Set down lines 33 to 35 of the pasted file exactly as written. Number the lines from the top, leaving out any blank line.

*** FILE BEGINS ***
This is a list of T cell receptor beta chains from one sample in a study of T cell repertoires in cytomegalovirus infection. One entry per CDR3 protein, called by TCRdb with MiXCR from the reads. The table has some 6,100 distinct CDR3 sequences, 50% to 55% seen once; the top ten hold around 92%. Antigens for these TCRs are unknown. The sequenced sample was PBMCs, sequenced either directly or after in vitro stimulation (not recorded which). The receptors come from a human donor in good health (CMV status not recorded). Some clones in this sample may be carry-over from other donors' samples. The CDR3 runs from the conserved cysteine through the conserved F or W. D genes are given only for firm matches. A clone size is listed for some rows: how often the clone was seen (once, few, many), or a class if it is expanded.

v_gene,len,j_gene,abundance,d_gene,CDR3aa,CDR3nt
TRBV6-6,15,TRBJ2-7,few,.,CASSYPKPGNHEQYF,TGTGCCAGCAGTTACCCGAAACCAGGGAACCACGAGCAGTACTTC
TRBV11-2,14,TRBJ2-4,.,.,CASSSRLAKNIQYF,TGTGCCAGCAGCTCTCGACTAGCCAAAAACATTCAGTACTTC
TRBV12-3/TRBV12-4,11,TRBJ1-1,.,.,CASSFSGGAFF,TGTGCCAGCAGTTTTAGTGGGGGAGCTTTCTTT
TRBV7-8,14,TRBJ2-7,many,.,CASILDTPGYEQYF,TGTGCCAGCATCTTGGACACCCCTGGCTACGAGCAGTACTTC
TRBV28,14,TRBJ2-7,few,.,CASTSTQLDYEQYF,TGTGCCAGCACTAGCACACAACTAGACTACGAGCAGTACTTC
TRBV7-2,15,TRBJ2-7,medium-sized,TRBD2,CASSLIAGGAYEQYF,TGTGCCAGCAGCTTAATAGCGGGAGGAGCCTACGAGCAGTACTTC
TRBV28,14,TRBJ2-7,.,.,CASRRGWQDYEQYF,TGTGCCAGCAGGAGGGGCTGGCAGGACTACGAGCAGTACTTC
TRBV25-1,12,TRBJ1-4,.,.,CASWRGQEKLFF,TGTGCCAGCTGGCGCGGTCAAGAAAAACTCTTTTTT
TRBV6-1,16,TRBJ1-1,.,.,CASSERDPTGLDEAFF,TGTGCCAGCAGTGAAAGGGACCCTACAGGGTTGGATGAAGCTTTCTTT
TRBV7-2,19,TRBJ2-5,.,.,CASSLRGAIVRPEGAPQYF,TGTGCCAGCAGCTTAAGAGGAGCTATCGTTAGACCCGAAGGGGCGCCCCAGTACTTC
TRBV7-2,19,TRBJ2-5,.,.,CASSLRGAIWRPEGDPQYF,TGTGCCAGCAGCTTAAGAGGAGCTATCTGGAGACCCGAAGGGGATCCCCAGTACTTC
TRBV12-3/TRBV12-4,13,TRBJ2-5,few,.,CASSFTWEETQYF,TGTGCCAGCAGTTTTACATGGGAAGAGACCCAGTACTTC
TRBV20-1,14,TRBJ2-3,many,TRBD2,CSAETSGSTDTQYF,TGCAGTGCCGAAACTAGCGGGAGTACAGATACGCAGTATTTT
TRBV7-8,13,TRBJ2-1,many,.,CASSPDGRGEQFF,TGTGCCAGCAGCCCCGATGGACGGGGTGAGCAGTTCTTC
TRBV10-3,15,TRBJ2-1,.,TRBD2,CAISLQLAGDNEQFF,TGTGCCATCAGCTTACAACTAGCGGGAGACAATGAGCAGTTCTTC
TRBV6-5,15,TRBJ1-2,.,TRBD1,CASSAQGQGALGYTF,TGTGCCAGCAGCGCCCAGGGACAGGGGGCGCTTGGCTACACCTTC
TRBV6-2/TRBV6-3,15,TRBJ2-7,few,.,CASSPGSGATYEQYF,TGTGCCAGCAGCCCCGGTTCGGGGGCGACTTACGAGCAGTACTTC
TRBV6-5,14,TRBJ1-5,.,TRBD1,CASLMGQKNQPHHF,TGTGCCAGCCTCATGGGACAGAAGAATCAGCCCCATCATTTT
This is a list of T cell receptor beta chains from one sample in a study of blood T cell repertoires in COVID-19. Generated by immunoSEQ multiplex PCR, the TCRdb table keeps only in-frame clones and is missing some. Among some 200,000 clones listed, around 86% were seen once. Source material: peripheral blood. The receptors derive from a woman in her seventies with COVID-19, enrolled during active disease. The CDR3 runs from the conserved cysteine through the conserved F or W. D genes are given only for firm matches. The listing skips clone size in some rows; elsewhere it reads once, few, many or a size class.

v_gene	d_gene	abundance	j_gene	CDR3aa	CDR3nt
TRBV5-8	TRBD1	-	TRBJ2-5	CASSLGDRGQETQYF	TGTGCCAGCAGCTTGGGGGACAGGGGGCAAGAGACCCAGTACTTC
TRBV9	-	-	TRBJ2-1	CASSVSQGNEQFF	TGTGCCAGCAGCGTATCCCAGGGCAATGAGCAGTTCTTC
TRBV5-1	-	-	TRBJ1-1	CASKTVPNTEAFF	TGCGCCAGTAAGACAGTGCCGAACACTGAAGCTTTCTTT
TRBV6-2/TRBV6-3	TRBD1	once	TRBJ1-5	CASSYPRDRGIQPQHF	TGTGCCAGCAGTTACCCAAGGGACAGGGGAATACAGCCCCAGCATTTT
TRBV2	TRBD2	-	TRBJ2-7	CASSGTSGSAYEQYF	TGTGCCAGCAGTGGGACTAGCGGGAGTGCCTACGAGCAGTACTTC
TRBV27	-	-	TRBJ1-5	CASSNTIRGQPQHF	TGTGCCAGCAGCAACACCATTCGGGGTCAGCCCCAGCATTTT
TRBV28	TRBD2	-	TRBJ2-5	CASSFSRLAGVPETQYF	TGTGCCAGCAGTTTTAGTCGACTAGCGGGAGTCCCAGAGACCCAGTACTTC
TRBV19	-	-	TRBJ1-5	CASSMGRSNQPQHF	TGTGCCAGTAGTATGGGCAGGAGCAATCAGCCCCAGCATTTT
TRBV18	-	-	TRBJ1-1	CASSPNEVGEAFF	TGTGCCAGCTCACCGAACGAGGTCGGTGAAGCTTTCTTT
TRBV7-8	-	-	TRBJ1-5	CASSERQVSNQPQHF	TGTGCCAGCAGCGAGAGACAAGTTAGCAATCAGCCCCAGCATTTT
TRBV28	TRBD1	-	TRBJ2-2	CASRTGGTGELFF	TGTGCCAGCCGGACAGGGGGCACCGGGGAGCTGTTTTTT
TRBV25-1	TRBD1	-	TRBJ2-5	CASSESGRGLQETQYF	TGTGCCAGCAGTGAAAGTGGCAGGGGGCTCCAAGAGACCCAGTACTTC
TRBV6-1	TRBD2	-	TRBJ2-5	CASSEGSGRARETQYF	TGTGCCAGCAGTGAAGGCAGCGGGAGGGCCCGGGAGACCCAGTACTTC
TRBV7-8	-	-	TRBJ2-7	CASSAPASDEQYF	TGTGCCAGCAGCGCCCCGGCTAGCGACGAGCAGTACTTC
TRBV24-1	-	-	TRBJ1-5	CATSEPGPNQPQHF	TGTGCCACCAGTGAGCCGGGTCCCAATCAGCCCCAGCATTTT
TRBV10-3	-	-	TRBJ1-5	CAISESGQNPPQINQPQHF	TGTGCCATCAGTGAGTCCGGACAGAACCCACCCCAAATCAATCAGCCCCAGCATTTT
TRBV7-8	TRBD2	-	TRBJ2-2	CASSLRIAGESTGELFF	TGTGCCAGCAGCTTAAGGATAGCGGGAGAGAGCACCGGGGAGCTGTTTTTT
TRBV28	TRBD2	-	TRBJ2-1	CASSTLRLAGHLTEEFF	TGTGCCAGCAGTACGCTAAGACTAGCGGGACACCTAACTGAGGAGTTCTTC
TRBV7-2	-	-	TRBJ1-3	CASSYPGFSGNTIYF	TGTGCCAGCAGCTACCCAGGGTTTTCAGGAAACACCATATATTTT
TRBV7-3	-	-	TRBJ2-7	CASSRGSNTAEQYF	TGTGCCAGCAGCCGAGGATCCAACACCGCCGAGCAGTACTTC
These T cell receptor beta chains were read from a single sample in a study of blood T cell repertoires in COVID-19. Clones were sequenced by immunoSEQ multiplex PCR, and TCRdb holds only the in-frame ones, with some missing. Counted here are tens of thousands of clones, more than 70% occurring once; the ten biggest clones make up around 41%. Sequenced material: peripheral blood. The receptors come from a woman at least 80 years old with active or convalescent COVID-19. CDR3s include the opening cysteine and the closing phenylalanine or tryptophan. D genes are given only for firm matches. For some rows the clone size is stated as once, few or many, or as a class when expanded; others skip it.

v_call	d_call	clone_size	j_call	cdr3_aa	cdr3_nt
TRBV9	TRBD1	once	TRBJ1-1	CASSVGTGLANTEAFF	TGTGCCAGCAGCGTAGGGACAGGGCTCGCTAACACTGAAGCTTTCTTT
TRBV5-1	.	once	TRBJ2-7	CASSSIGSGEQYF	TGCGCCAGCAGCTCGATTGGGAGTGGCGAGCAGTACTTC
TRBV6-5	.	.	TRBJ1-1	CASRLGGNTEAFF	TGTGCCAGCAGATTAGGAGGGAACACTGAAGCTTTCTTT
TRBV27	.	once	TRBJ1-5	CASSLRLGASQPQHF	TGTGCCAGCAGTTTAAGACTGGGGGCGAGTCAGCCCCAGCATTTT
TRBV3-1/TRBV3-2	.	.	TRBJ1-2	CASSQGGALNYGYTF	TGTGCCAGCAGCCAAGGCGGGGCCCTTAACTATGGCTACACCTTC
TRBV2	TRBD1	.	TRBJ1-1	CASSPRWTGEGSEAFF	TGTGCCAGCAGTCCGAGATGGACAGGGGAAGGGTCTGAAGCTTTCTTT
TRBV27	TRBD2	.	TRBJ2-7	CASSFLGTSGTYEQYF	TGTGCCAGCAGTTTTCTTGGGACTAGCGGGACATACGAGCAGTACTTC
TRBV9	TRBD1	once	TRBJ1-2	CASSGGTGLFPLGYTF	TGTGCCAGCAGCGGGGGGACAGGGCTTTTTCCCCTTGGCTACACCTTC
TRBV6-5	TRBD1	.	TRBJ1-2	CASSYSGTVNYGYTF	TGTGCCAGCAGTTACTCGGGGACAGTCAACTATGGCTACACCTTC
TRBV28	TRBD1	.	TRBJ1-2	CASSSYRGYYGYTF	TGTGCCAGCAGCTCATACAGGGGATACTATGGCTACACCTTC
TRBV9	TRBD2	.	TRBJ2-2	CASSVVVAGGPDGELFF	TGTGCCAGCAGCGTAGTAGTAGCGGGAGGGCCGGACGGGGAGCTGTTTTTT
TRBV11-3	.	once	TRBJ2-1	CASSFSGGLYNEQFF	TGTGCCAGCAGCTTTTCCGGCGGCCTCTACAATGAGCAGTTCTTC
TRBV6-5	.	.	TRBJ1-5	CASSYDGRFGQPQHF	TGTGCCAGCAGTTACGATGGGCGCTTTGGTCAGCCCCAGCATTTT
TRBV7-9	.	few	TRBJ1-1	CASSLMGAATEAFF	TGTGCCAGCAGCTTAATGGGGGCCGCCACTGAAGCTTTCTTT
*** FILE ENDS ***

TRBV28	TRBD1	-	TRBJ2-2	CASRTGGTGELFF	TGTGCCAGCCGGACAGGGGGCACCGGGGAGCTGTTTTTT
TRBV25-1	TRBD1	-	TRBJ2-5	CASSESGRGLQETQYF	TGTGCCAGCAGTGAAAGTGGCAGGGGGCTCCAAGAGACCCAGTACTTC
TRBV6-1	TRBD2	-	TRBJ2-5	CASSEGSGRARETQYF	TGTGCCAGCAGTGAAGGCAGCGGGAGGGCCCGGGAGACCCAGTACTTC